The UK merger control regime will remain voluntary and non-suspensory (subject to the CMA’s ability to “call-in” transactions that are not notified and its discretion in applying the “share of supply” test).  However, the DMCC Bill makes the following changes that will enable greater scrutiny of “killer acquisitions” (which would otherwise fail to meet the turnover test due to the typically low turnover of tech start-ups):

  • A new mandatory reporting requirement for SMS firms to notify the CMA about the acquisition of businesses and joint ventures which undertake activities in the UK or supply goods/services to persons in the UK, when increasing their share or voting rights above 15%, 25% or 50%, and the consideration provided is at least £25 million.
  • Where a transaction by an SMS firm is subject to the mandatory reporting requirement, completion will be on hold (for at least five working days) until the CMA has decided whether to investigate it. 
  • An acquirer-focused threshold enabling the CMA to investigate transactions where:
    • one party has a share of supply of at least 33% of any goods or services in the UK
    • that same party has a UK turnover of more than £350million, and
    • another party is a UK business or body, which carries on at least part of its activities in the UK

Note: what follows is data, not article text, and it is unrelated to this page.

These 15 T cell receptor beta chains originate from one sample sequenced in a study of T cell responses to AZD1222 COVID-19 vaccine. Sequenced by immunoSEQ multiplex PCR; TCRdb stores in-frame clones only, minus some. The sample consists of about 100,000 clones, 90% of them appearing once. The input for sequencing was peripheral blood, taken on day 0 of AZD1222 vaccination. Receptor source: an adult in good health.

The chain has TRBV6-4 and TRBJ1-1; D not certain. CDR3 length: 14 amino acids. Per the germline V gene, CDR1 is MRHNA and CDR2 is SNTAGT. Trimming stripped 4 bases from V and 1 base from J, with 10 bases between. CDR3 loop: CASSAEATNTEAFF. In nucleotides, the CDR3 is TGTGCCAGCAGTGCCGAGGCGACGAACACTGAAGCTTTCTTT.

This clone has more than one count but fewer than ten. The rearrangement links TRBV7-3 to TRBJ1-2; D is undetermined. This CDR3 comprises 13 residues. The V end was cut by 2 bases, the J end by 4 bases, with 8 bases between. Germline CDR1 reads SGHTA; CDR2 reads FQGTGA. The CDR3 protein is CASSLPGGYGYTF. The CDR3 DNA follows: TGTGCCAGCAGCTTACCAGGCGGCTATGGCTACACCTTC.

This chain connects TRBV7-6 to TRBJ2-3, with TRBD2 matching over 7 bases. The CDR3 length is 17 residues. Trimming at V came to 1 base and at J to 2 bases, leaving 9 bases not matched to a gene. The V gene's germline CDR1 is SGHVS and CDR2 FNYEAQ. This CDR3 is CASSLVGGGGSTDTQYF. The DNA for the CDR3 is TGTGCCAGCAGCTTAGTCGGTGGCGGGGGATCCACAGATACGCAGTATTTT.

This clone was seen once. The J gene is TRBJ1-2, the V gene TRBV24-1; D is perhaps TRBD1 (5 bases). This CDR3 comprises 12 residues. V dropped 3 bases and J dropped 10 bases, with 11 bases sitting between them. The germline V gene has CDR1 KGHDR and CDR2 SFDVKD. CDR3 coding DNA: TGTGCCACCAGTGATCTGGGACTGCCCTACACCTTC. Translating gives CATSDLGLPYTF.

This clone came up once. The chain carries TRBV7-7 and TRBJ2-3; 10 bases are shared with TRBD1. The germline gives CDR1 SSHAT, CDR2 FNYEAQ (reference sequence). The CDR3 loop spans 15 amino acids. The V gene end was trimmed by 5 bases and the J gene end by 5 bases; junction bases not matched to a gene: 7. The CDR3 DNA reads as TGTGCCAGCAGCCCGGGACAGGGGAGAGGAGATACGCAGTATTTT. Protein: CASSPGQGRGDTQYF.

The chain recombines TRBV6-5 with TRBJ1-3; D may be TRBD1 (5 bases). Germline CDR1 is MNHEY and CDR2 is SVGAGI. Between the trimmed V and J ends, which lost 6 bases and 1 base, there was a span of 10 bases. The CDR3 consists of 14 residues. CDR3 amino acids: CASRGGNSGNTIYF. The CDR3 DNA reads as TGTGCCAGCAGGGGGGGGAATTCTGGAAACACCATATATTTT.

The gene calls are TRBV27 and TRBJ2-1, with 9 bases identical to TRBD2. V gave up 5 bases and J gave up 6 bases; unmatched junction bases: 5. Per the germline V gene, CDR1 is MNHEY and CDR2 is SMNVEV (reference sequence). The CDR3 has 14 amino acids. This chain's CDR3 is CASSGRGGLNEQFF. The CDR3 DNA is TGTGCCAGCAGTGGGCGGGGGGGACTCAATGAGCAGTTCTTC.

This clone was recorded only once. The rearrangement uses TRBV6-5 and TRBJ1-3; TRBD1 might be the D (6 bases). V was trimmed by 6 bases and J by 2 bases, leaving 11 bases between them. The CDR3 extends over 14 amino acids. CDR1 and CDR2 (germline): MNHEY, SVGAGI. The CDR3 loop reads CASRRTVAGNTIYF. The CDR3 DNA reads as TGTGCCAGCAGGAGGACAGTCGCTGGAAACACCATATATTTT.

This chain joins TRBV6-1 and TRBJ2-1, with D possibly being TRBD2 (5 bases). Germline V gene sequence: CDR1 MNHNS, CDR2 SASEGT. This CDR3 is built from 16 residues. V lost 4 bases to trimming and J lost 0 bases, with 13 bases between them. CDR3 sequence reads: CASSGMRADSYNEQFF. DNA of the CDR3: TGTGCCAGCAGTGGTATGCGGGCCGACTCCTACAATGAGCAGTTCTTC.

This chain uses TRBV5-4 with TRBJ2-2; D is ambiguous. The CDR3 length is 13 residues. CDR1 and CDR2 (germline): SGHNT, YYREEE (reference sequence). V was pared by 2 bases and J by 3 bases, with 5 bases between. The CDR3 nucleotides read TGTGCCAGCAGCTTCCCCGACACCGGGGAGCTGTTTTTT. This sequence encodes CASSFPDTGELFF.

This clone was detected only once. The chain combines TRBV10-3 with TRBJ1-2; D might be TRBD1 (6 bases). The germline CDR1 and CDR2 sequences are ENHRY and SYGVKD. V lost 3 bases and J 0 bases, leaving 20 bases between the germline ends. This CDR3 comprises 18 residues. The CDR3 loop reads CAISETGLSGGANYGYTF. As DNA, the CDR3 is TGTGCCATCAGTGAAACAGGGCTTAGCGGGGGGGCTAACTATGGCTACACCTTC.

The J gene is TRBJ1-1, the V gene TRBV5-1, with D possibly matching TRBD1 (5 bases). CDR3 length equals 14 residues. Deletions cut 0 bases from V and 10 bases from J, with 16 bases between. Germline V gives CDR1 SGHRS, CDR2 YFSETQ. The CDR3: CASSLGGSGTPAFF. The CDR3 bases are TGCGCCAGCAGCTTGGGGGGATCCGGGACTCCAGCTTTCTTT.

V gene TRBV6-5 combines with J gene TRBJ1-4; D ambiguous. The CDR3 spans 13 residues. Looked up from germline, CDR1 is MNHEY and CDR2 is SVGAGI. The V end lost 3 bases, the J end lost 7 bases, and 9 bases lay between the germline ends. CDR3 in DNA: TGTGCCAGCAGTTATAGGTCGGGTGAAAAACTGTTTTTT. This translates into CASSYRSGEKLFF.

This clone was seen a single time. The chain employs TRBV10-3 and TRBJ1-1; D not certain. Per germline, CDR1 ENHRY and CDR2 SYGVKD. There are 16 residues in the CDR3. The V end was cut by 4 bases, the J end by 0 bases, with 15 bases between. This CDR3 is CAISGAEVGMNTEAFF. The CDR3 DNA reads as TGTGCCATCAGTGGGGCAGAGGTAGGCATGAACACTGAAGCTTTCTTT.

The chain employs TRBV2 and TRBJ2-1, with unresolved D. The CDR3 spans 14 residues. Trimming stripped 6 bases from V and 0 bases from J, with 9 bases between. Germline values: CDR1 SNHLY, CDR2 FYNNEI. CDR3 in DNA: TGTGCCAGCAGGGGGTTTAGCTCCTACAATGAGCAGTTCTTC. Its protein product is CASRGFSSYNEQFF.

Meanwhile, the following changes will reduce the regulatory burden on smaller businesses looking for growth by merger:

  • An increase in the turnover threshold for targets from £70million to £100million
  • A safe harbour for small mergers exempting from review any transaction involving parties which each have a UK turnover of less than £10million

Overall, an expanded merger control regime is likely to increase the commercial and legal risk for most parties. Deals involving an SMS firm, or firm with a 33% or more market share acquiring a tech start up, will be subject to enhanced scrutiny by the CMA. This will include more arduous information requests from the CMA, the timing impact of which will need to be factored into the deal timetable, together with the cost and resource implications of having to respond to such requests.